The story’s difficult to classify. Set in a future that sounds quite a lot like post-Civil War days, two sisters, Marthe and Hallie, try to keep a living at Roadstead Farm. The last of the soldiers have made their way back from the war where the Wicked God was killed. We never see the Wicked God clearly. He’s from a parallel world and is championed by his prophet. The death of the Wicked God was largely thought to be the end of the war. The passage between worlds, however, isn’t as secure as they armies thought. Religion doesn’t play a strong role here, but it was the cause of the war that has devastated the nation.

Fictional worlds require believers. Stories need not be religious to include religion. Without it, many tales lack verisimilitude. People are religious creatures by nature. Belief drives us, whether secular or sacred. This novel about a family trying to pull together in the aftermath of an evil god’s death. There’s a purgatory here from which those who believe can be rescued. And Hallie, who believes, ends up saving her own entire world. Religious? Not really, but it is all about belief. We need books that encourage faith in dark times. Indeed, An Inheritance of Ashes is about a dark period of uncertainty. What used to be true is open to question in these days when one belief system is determined to wipe out all others for good. Not so much live and let live as it is give and not give back. Ashes, whether literal as in Bobet’s world, or figurative as in our own, are appropriate reflections as the year begins to die.

What Democrats Don’t Understand

Human evolution (while it still legally exists) tells us a considerable amount about belief. Brain science (while we still have it) has long indicated that our noggins evolved to help us survive, not “to figure out” the world. Along its long and torturous path to modernity, the human brain has developed the ability to believe what it knows not to be true. This doesn’t just apply to the study of religions, but, in reality, primarily to psychology. Patients with split brains have shown a mastery of rationalization that should make any Republican jealous. So far the Dems are with me. What Democrats don’t understand is that you can’t change beliefs with reason. I grew up a Fundamentalist. That past still continually haunts me. What brought me out of it wasn’t thinking. It was experiencing. Specifically, experiencing in the course of education.

Recent polls show that well over 50 percent of Republicans believe Trump won the popular vote as well as the electoral vote. You could show this 50 percent as many statistics as you like and you won’t be able to convince them. Belief doesn’t work that way. In my experience, higher education (typically characterized as liberal) doesn’t really care about understanding belief. They hire professors recommended by establishment friends, very much like cabinet posts are now being filled. They still believe if you talk at someone long enough with reason, they will change their minds. I can’t change that belief of theirs—I have an idea how belief functions. We’ve all seen how the system works. Not every 1930s German was a Nazi.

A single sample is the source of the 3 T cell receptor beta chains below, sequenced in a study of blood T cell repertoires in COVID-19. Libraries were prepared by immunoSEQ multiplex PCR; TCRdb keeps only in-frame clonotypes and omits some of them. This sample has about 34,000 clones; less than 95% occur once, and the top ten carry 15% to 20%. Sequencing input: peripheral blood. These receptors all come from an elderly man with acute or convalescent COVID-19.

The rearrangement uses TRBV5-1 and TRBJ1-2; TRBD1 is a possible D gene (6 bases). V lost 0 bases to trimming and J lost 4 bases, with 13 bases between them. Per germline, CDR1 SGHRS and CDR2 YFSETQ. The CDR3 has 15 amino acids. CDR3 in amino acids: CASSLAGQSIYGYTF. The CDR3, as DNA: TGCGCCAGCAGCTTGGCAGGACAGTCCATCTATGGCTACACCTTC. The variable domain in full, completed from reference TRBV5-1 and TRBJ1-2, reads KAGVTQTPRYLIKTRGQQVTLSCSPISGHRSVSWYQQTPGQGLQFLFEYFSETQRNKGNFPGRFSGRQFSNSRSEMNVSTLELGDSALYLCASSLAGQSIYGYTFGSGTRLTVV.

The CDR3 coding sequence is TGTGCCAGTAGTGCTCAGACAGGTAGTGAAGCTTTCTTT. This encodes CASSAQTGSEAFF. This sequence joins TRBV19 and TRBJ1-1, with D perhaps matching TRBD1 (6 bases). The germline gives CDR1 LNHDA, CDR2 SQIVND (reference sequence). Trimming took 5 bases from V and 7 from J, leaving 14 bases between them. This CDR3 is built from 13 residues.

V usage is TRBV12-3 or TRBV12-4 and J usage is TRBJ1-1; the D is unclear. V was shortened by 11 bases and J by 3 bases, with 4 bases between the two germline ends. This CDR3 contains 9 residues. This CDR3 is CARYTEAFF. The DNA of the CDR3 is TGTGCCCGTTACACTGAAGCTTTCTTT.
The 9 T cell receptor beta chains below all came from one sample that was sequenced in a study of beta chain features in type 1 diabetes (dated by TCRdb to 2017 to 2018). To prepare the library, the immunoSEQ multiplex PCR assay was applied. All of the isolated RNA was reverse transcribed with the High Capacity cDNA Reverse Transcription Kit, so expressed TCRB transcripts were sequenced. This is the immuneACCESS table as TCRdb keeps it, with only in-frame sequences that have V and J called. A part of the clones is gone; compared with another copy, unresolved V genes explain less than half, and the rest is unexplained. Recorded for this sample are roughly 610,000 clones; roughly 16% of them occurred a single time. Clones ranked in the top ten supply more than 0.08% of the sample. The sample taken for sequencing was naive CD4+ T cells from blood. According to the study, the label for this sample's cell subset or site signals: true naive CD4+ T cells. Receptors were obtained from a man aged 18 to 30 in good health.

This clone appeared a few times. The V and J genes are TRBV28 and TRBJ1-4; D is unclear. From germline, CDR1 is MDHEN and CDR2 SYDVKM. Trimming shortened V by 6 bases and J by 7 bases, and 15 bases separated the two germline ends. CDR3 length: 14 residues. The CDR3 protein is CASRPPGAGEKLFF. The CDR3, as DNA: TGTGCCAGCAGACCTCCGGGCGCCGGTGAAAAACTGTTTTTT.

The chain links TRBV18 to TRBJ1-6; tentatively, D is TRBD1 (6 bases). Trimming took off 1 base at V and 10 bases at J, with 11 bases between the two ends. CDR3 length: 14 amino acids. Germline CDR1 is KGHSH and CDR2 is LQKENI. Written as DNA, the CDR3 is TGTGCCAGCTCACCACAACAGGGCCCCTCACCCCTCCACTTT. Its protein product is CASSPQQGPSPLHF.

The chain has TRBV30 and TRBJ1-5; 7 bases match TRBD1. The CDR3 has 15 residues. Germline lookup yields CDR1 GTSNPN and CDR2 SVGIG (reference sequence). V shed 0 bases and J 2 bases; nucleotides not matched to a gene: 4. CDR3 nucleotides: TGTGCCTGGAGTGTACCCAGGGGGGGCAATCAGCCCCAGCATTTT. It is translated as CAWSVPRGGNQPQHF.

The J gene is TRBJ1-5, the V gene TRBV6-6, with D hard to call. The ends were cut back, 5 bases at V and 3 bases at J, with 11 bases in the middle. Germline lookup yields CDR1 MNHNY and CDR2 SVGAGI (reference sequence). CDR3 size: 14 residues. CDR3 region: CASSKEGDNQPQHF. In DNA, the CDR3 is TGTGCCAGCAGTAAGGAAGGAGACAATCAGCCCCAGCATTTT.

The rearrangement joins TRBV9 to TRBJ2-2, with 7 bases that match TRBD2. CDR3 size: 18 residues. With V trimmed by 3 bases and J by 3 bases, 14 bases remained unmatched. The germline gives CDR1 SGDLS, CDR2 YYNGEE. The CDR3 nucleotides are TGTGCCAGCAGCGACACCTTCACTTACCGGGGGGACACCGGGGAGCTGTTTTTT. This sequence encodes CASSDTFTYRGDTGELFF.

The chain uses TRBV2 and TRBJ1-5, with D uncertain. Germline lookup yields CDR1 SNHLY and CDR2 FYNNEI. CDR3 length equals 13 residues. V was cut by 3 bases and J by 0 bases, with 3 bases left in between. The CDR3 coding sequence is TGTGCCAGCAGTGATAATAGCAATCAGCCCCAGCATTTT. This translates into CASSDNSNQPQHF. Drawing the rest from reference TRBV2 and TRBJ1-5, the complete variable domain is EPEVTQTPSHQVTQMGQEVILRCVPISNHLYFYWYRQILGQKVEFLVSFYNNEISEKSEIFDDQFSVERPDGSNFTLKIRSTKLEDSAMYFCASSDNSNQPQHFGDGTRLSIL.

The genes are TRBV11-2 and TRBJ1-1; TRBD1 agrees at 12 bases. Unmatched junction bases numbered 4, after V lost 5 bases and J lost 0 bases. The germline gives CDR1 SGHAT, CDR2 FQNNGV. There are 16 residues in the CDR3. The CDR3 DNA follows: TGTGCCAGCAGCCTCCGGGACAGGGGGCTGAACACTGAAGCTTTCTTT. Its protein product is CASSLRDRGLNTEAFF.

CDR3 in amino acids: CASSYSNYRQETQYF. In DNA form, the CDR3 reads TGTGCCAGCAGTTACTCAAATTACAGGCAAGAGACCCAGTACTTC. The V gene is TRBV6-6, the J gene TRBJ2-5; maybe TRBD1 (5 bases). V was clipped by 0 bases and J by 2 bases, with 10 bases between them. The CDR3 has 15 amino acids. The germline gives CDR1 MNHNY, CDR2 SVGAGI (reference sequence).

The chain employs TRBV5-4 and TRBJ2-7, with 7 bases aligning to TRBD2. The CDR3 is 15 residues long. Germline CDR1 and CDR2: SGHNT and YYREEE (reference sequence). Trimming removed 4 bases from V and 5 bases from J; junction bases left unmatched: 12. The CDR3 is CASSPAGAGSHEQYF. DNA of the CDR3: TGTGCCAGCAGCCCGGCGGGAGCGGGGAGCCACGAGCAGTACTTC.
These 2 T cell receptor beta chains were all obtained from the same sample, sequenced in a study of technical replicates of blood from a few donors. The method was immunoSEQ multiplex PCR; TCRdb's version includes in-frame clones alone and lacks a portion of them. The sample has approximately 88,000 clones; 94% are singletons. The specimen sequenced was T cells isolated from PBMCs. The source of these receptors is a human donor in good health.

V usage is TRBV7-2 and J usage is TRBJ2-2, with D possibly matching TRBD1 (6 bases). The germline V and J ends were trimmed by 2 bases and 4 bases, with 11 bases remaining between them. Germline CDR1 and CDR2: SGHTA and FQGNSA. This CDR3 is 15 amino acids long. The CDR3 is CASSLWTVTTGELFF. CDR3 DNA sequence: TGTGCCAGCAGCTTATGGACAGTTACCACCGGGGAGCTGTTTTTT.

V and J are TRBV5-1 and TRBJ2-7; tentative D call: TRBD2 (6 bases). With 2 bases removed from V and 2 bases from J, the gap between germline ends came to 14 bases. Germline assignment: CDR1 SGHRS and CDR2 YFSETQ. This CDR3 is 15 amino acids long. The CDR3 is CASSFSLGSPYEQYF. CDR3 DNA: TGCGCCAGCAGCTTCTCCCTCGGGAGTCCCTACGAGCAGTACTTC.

In other words, it is very easy to believe a lie is the truth. In the words of Jim Steinman, “everything’s a lie and that’s a fact.” Education may help you spot the contradiction there, but it won’t help you unbelieve it. The truth is power can’t be taken, it must be given. If people do not believe what the media tells them, it isn’t true. As someone who’s spend a half-century trying to figure this out, I’m always amazed that my own party can’t see what’s so obvious to a reformed Fundamentalist. Until the day comes when avowed rationalists admit that emotions matter just as much as orthodox reason we will all be at a loss to explain how otherwise intelligent people will insist that what they know to be lies are indeed the truth.

Source: Lbeaumont based on image by Mila / Brocken Inaglory, Wikimedia Commons

Source: Lbeaumont based on image by Mila / Brocken Inaglory, Wikimedia Commons

Of the Night

August isn’t too early to start thinking about vampires. The nights are already noticeably longer than they were in June and some leaves are just beginning to change on the trees. I’m thinking of vampires because one of my readers sent me a link to some investigative reporting about the “Highgate Vampire.” I’ve posted about this before, but the brief story, if you don’t have time to browse through my “monster” category, is that beginning in the 1970s a group of people came to believe a vampire haunted London’s Highgate Cemetery. This led to the publication of written accounts of the hunt for the undead. On a trip to London in 2012 I visited the Highgate Cemetery as my host for the trip lived quite close by. Apart from being the resting place of many famous people, the cemetery is moody and Gothic and it’s easy to see how, in days when it was neglected, it could’ve spawned such tales. Thing is, we know vampires don’t exist. So we’re told.

IMG_0061

Back to the story. My reader pointed me to the website Vamped, and now I’m afraid my limited time has just grown more limited. More specifically, there is a story by Erin Chapman entitled “5 Reasons Why a Wampyr Didn’t Walk in Highgate Cemetery.” The article investigates claims made in Sean Manchester’s book on the subject (reviewed elsewhere on this blog), demonstrating that his locations, photographs, and narrative don’t add up. The piece on Vamped shows a meticulous level of detail, comparing notes and photos in a way some of us simply don’t have time to do. Now I’ll sleep more securely on my next visit to London. I hope. The conclusions are disputed.